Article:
• It’s been a year since Tuesday’s father died, but the bleak cloud of gloom that settled on the house at that awful time has not yet lifted. Her mother’s typewriter is covered in dust and Tuesday’s notebooks lie unused. In the world of story, winter has come with a vengeance, covering everything with ice and snow. If something doesn’t happen soon, all the living creatures in that world, including Vivienne Small, will die of cold and starvation. Read on >

  • 4 STAR REVIEW Ona Vitkus is 104 years old and has accepted the fact that she won’t be alive for much longer. That is, until the boy starts visiting her. This child is, for all intents and purposes, a boy scout doing his bit for the community but who brings Ona so much more.  The boy’s life is centered on world records and, intrigued by Ona and her age, he decides that she needs to achieve her own world record. So begins an unlikely friendship that inspires Ona to start living again. Read on >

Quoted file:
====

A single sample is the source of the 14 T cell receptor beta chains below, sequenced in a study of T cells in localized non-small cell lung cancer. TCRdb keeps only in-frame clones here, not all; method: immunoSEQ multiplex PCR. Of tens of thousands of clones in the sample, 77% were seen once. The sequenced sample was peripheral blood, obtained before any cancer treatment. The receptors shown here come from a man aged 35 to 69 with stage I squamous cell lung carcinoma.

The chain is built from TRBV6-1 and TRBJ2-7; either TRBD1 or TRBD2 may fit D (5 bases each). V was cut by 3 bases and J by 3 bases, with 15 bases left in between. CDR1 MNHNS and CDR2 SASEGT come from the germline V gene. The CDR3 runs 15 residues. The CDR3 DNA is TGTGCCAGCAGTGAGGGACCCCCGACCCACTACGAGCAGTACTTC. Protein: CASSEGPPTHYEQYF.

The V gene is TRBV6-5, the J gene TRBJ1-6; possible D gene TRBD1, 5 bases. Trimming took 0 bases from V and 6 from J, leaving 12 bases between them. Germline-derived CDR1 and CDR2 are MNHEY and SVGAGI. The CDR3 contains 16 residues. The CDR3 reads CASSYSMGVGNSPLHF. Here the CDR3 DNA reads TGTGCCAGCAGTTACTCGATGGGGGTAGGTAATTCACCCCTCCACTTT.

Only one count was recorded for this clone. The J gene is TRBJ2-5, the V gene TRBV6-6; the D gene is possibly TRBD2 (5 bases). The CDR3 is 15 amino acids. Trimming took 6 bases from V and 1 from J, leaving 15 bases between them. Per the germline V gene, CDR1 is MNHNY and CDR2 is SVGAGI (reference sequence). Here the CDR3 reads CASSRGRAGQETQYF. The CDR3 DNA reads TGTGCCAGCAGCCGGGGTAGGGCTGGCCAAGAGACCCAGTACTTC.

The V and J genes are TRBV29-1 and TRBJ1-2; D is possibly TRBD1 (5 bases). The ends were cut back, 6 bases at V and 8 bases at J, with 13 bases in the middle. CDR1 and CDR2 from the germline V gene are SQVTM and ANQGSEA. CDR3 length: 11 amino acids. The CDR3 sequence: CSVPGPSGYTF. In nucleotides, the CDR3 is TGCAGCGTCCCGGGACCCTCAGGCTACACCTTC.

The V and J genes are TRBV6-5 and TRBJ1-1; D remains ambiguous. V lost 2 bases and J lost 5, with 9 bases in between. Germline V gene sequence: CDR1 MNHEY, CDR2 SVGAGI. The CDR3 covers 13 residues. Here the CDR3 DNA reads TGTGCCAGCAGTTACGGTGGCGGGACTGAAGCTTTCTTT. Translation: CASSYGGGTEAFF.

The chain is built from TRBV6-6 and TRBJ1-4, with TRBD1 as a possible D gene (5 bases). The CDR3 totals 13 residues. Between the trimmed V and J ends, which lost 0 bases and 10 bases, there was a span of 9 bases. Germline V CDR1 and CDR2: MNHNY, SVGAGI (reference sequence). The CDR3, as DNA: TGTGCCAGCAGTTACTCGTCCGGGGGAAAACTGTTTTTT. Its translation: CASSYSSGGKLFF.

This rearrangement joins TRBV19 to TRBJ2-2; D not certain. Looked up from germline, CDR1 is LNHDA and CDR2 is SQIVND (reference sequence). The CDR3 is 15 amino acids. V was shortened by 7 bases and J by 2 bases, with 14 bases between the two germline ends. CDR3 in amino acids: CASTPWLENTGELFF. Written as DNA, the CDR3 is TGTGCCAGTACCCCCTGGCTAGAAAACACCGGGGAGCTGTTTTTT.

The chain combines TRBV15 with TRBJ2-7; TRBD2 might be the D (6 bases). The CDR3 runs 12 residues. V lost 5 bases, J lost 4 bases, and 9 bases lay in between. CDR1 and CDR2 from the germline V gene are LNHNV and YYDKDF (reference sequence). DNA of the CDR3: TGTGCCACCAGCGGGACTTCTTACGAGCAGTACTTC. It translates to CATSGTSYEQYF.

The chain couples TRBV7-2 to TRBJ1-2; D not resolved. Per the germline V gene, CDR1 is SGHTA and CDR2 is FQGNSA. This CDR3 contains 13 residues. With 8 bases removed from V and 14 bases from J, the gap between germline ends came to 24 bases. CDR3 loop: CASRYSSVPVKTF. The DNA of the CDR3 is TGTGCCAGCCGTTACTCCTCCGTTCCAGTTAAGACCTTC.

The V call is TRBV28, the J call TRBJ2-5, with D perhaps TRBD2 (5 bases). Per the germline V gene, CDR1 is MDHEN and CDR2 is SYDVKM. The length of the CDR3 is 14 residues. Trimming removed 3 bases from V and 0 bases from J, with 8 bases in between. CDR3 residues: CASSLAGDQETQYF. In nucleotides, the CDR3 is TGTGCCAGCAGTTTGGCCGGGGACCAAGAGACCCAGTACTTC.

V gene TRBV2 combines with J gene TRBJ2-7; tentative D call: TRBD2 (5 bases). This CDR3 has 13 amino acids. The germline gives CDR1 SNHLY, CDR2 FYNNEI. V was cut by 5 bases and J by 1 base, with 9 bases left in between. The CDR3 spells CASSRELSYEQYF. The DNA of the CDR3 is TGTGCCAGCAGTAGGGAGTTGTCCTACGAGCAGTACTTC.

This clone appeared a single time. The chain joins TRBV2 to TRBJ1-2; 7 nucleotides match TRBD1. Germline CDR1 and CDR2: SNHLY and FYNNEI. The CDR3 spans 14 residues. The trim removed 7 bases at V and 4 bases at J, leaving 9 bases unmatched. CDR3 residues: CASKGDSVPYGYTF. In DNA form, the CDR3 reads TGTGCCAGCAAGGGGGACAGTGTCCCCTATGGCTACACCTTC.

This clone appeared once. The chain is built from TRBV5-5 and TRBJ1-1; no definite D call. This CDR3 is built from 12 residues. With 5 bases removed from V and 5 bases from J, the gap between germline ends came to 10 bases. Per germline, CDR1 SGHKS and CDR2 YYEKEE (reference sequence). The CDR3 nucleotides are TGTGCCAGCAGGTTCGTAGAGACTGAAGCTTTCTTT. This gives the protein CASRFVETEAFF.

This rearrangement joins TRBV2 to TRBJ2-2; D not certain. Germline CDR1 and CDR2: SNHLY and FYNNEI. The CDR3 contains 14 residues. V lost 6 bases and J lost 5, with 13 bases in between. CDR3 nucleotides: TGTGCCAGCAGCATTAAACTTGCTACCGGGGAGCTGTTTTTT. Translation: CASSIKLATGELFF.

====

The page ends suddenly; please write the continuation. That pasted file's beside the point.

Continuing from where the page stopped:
• 4 STAR REVIEW Ye Xin is one of over 14 million high school graduates in Chine who were forced to leave the cities during the Cultural Revolution and work in rural areas, where they received re-education from the peasants. They were the zhiqing or ‘educated youth’. In the 1970s Ye Xin, along with masses of others, was allowed to return to his home city if he had no job in the rural area or if he were unmarried. He qualified, but others divorced their spouses and their children were left behind. Many of these zhiqing started new relationships in the city and kept their past lives undisclosed. Imagine the disturbance when, years later, a group of children come to look for their birth parents. Read on >

  • 4 STAR REVIEW Whisper to Me is written in the form of a letter from teenager Cassie to a boy she fell in love with over the summer but left broken-hearted. She is hoping her writing will redeem her and explain her behaviour. Always an outsider, Cassie has experienced a combinationof awkward social moments, accidents and bad luck that have firmly established her as a loner. But it’s the loss of her mother and the guilt Cassie carries around because of her death that triggers her descent into mental illness. Read on >